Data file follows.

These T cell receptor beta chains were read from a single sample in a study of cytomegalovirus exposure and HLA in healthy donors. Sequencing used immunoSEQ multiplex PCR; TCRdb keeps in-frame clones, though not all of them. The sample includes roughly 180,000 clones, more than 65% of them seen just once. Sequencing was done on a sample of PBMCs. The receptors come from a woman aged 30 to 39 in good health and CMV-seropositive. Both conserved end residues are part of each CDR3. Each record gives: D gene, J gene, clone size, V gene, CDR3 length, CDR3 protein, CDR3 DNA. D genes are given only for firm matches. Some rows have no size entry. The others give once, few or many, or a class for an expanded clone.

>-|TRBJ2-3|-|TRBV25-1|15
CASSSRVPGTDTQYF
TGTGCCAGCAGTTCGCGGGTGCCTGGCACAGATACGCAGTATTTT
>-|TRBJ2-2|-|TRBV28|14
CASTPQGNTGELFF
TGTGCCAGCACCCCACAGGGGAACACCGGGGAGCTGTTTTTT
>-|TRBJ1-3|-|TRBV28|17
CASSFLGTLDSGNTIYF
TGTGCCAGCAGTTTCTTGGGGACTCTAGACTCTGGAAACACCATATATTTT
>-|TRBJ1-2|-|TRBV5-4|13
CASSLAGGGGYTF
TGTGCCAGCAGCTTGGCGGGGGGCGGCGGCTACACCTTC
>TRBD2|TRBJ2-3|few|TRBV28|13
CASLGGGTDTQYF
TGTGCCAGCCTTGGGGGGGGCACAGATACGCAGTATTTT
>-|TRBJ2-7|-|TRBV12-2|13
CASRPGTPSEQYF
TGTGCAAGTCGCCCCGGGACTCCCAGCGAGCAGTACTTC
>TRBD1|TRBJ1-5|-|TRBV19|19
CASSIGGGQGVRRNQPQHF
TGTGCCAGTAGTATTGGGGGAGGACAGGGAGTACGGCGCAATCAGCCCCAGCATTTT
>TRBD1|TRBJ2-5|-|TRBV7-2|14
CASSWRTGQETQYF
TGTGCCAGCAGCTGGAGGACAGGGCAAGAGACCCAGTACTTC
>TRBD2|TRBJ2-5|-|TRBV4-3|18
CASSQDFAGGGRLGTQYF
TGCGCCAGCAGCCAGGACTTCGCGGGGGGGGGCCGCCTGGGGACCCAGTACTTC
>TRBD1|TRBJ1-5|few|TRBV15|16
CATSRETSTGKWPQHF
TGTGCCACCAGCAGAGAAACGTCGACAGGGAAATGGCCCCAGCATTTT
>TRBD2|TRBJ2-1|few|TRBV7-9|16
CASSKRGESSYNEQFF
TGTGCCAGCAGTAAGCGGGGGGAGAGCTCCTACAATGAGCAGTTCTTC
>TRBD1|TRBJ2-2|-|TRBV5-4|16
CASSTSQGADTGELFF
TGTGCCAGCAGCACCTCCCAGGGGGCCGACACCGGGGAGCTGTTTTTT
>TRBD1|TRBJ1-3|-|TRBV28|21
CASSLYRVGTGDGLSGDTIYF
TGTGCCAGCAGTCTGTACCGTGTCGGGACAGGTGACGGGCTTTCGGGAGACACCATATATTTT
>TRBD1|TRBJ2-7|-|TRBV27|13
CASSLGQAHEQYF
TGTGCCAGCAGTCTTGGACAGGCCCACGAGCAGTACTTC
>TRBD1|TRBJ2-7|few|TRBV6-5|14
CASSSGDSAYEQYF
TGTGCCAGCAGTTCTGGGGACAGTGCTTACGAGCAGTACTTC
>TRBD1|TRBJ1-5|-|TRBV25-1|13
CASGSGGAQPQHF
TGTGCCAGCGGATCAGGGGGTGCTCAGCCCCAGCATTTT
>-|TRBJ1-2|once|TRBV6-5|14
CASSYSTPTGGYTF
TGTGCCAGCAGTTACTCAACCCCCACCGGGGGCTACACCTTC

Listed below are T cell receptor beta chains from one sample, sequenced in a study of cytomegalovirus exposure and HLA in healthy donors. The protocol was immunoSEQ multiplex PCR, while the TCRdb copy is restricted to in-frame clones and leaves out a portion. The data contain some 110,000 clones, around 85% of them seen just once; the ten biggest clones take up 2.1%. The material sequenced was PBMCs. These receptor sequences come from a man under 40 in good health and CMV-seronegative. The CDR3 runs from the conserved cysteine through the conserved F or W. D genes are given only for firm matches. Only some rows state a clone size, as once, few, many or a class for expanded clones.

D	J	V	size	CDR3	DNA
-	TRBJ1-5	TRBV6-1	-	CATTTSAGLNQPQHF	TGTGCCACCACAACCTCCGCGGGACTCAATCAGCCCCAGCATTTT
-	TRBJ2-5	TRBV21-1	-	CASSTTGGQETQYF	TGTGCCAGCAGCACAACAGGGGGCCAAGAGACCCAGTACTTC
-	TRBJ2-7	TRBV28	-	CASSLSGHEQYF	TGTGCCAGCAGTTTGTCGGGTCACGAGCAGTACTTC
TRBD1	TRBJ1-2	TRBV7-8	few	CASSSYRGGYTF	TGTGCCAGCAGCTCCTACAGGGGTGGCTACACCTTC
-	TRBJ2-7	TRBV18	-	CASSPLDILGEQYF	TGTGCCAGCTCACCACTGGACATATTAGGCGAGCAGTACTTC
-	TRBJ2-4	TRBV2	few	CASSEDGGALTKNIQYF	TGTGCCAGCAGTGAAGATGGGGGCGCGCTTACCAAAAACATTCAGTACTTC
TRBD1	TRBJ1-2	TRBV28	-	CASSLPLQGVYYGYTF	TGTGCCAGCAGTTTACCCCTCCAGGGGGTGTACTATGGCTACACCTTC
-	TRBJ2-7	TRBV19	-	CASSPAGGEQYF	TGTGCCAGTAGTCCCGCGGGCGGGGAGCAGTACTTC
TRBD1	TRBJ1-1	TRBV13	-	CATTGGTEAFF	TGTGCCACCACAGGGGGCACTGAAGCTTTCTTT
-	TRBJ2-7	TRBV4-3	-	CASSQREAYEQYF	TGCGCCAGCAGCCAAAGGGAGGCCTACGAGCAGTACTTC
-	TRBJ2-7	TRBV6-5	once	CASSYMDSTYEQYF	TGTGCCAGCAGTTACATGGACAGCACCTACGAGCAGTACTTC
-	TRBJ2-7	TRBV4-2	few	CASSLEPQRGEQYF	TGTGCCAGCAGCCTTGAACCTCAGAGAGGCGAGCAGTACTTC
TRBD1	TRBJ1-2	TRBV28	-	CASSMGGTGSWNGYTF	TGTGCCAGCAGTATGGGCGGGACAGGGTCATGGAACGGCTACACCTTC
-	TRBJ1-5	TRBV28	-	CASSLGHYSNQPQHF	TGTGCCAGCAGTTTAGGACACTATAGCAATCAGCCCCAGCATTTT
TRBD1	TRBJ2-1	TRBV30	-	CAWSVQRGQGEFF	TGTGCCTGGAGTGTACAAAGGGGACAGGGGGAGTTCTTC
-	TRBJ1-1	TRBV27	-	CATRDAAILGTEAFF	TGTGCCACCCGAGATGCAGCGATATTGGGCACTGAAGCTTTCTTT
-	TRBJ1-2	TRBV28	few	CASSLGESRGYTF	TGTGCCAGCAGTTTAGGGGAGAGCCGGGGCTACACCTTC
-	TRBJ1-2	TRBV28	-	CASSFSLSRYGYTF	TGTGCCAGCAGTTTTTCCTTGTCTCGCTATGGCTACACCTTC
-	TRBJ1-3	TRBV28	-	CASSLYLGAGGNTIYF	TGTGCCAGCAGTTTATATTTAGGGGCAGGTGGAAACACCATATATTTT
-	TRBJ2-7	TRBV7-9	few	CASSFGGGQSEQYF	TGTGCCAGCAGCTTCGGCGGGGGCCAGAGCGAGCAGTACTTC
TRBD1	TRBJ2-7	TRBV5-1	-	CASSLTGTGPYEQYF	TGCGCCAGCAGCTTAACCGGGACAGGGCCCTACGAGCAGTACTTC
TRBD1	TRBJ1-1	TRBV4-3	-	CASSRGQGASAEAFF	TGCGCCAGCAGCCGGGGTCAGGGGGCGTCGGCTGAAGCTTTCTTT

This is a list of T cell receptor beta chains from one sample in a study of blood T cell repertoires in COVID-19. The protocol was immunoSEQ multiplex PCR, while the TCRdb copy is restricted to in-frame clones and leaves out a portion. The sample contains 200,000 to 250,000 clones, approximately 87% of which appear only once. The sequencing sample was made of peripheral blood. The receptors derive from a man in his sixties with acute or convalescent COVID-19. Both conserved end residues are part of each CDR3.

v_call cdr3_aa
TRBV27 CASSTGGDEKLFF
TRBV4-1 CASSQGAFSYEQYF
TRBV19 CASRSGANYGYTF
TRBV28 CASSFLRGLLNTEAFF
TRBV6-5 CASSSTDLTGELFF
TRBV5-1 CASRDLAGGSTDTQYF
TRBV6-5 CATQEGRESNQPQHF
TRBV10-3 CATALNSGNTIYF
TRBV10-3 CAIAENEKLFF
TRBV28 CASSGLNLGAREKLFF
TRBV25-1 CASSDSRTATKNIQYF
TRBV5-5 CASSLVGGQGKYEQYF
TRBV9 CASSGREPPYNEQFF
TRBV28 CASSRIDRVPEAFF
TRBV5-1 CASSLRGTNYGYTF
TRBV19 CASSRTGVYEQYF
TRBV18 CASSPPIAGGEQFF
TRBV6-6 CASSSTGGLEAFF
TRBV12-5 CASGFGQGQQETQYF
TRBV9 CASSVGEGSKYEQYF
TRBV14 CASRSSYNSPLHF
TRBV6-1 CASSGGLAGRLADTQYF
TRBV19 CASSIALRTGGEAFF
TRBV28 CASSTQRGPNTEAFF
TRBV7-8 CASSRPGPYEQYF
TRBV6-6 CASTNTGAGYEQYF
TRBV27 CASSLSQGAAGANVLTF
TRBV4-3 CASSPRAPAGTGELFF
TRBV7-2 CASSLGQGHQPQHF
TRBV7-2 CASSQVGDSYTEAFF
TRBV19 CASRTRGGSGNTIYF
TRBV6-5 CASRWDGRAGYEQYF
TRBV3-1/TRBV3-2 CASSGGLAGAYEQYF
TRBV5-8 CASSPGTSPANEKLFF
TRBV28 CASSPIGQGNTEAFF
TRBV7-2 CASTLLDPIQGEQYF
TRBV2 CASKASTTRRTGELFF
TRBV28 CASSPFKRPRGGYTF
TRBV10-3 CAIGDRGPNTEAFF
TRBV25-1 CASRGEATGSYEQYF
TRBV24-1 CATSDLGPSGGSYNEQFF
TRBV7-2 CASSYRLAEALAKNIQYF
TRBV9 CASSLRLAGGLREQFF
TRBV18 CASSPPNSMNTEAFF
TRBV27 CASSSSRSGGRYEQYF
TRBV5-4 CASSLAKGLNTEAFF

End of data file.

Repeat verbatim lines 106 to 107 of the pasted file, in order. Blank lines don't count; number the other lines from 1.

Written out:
TRBV4-3 CASSPRAPAGTGELFF
TRBV7-2 CASSLGQGHQPQHF